© Salvador Dali, Gala-Salvador Dali Foundation/DACS, London 2002

© Salvador Dali, Gala-Salvador Dali Foundation/DACS, London 2002

Tuna Fishing by Salvador Dalí

Tuna Fishing by Salvador Dalí

Dalí: art of the surreal

Salvador Dalí: one of the most complex and prolific masters of 20th century art.

If the 790 090 visitors to the Paris Centre Pompidou Dalí exhibit are anything to go by, then interest in the artist who “dragged the very realm of delirium within the scope of reality” is alive and well. This retrospective is currently at the Reina Sofia Museum in Madrid until September 2nd, 2013. And, if only for a moment, might the “paranoiac-critical” Catalan Spanish drown out the paranoia surrounding the economic crisis and revitalize multitudes of Spaniards from all lands?


Salvador Dalí (1904-1989) metamorphosed himself from the shy compulsive of his youth into an exhibitionist who declared himself the embodiment of surrealism: “I myself am surrealism”. However, by rejecting automatism and collective slogans (especially political ones), and because of his baffling individualism, he departed from surrealism and his devastating humour was the main reason why he was excluded from Breton’s group.

He rejected the annihilating idea of a single reality; and, on the contrary, investigated variable realities. In the wake of Miró, an elder he admired and an early supporter, he set out in his painting to shatter the single meaning attributed to reality. Like his friend Duchamp, he debunked painting as merely an optical or gestural phenomenon and instead defined it first and foremost as a “something mental”, echoing Leonardo da Vinci, whom they both revered. To him, “the crucial thing was to tell our life story mythologically through any means”. In that respect, the myth of Narcissus is key to understanding him: the successive states of Narcissus – innocence, amazement, heartbreak, death, and transformation into a flower – also relate his creative, sadistic and self-destructive tendencies. The Metamorphosis of Narcissus, his painting from 1937 (London, Tate Gallery) is a magnificent illustration. The flower he often wore in his hair with overtly kitsch flair was also more than just a symbol...

In his polymorphous conception of creation, where Nature and Art combined, animals were especially important. Animals are the ‘other’ that ran deep through his life and art: whether it was the animal he somewhat feared such as grasshoppers and ants; the animal he accorded a leading role: flies (believed to be fairies in Catalan culture); or the animal he ate: sea urchins whose jawbones held in the dried, inked flowers for painting on paper. Within this conception, we understand rather well why Dalí opposed abstraction, and Mondrian for example, since for him one can imagine something else in front of any image, even an abstract one. Mondrian’s wish to “achieve painting that makes you think about nothing”, a radical innovation from the mid-1910s, desirous of harmony and peace, was the very antithesis of his thinking and positions.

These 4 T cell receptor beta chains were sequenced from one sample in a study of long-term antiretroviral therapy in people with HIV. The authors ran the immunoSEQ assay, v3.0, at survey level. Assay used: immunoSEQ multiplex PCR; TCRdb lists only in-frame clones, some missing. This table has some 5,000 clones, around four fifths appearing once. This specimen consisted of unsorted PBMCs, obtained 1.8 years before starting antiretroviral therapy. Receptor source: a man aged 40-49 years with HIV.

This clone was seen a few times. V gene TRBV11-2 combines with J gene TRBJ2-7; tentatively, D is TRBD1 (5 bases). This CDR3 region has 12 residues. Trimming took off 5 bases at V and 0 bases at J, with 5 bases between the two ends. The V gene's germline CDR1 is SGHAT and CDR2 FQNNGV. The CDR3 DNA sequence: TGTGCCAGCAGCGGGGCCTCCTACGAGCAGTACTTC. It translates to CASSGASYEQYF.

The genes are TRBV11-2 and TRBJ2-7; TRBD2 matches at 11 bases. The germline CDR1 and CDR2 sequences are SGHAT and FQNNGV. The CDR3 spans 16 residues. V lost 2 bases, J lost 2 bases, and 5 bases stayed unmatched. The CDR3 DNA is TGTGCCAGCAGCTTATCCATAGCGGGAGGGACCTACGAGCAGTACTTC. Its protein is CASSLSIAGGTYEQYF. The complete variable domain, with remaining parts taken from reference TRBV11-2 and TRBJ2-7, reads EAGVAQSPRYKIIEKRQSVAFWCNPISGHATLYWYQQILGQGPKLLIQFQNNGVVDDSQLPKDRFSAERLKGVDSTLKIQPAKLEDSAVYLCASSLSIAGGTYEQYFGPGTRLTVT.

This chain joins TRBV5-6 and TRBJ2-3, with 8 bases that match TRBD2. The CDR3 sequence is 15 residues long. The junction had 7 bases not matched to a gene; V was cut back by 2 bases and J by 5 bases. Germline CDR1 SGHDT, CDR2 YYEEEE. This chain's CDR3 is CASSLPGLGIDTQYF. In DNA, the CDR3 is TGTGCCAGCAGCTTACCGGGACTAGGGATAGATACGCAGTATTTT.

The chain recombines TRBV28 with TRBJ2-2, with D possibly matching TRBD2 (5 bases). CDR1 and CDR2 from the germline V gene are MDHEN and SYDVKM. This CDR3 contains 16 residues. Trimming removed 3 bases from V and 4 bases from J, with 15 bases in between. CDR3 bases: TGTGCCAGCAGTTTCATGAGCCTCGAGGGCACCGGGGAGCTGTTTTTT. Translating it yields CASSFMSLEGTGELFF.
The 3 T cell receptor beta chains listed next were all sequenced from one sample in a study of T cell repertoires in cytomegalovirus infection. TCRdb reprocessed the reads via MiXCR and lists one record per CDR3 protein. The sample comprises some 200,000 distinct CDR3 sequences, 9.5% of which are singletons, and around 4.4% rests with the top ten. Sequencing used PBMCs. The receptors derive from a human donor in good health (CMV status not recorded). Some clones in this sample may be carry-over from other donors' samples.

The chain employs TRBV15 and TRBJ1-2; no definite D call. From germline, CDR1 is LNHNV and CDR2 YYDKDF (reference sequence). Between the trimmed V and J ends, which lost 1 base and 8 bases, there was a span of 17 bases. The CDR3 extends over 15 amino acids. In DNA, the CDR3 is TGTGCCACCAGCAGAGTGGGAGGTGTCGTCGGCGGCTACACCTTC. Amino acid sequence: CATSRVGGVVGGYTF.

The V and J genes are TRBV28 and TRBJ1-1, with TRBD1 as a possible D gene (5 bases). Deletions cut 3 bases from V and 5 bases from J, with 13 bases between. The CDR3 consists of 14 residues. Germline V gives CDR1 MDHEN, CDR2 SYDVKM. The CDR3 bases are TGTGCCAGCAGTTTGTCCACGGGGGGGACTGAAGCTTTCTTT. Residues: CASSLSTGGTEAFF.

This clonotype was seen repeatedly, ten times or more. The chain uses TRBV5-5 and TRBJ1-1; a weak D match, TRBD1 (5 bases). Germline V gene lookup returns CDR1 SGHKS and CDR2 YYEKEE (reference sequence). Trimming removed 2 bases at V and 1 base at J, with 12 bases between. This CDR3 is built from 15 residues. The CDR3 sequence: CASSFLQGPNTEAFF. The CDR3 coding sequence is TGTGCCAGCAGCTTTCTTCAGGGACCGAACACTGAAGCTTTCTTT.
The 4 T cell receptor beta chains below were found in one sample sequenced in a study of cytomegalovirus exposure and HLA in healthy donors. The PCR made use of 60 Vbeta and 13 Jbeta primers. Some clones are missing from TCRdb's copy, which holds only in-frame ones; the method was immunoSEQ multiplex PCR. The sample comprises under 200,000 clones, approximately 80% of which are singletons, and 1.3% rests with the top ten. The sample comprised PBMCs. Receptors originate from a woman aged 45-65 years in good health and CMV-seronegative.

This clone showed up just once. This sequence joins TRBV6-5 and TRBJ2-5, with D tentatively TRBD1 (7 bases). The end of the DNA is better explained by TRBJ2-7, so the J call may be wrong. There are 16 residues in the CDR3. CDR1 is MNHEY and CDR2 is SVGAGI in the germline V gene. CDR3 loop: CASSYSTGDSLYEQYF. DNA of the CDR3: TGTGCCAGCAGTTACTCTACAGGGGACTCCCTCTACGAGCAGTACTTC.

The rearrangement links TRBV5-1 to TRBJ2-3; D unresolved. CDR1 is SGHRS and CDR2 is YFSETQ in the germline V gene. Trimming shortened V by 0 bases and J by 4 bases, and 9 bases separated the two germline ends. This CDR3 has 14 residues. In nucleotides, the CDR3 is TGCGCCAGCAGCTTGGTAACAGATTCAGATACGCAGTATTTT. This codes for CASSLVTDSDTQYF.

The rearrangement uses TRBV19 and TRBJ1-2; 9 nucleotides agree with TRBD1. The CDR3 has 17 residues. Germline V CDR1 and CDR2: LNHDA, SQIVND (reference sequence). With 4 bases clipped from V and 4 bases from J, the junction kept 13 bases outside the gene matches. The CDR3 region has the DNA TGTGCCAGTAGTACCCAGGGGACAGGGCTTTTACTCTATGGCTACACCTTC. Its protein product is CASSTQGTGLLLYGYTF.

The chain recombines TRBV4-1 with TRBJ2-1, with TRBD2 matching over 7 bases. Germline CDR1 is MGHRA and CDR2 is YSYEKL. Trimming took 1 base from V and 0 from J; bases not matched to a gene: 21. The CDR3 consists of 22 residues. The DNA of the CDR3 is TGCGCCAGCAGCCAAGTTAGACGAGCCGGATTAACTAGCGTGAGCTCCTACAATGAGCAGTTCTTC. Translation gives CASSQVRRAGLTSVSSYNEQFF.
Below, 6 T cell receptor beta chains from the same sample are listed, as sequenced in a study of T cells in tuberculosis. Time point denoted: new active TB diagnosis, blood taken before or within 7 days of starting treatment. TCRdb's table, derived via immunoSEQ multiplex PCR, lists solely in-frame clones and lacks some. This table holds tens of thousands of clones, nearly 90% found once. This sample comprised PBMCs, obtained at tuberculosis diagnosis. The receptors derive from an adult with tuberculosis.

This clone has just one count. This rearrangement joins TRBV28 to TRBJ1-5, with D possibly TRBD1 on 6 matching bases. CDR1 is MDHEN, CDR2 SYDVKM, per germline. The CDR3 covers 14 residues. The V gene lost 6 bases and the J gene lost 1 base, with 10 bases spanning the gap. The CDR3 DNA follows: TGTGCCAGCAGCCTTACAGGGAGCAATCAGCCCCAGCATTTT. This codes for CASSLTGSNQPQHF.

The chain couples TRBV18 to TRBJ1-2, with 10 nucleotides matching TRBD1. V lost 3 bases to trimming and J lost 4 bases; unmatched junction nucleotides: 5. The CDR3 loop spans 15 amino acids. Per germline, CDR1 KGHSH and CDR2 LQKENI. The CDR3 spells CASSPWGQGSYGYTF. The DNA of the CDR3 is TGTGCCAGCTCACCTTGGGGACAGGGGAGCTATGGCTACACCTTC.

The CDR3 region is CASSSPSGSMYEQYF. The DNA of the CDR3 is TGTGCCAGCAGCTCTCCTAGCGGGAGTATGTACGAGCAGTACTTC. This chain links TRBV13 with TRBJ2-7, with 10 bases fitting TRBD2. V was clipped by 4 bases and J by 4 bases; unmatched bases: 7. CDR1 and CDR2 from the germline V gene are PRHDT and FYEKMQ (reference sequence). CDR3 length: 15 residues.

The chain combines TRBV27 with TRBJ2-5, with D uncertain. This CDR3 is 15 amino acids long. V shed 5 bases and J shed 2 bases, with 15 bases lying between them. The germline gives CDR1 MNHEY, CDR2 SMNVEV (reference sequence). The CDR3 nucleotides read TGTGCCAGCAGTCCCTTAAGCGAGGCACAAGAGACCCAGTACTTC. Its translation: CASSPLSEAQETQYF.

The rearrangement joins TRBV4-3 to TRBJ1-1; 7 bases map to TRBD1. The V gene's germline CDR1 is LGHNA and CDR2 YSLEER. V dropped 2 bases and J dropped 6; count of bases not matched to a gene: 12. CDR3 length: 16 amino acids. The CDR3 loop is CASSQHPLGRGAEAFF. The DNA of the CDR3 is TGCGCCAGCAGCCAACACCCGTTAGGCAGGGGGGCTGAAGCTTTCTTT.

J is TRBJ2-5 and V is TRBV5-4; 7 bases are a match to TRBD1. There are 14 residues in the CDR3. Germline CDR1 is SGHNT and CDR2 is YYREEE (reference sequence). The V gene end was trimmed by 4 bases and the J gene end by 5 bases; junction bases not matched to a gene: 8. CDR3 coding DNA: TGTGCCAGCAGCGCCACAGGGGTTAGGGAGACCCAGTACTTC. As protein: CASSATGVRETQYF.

The young Dalí was sensitive to modernist currents: cubism and purism, and to the Catalan “Noucentisme” movement that advocated a restoration in the 20th century by its attachment to classic Mediterranean culture. Paradoxically, he stood out by intensifying an über-local culture; for the rest of his life, he never lost his links with the chaotic, dreamy landscapes in the Empordà region of Catalonia, and in another aspect he built the myth of the train station at Perpignan as the centre of the universe. An early reader of the psychoanalytical writings of his acquaintance Freud, and later Lacan’s theses on paranoia, scientific and abstruse texts, he exploited his obsessions and hallucinations. Through an elastic, infinite “inquisition of the subject”, he generated a proliferation of analogies through multiple images. He never sought to curb the appearance of hallucination, but on the contrary extolled it as a self-interpretation to surpass historical and political circumstances: “The artist does not rest on history” (1952), “History doesn’t interest me. It scares me just like the grasshoppers do.” (1973). He advocated a new way of looking: “Knowing how to look is a brand new system of spiritual surveying. Knowing how to look is a means of invention.” His “paranoiac-critical” method was not limited to a visual strategy: thinking actively, freeing ghosts and concerns which migrated even into language, “it is a ‘methodical debate’ on the approach to reality that seeks to order the inaugural chaos of desire.” (M. J. Borja-Villel, director of the Reina Sofia museum). Since he knew several languages (Catalan, Spanish, French & English), plays on words and puns are woven through his work to form poetry and phantasmagoria. To understand this, one must read his numerous writings, and see and hear his filmic works. An instance of verbal synthesis would be what he said about his name in one text he wrote on Picasso entitled “Picasso and me” (1951, 1957): “My name is Dalí, which means Desire in Catalan, and Gala is mine” [Gala was his wife, muse and mentor], or again the play on words between ‘Dalí’ and ‘dailies’ in the title of his American journal from 1945-47, “Dalí News, monarch of the dailies”. His very forename, Salvador, was shared with his brother who had died shortly before his birth, and presented an opportunity to see himself as a replacement and saviour within his family and in art.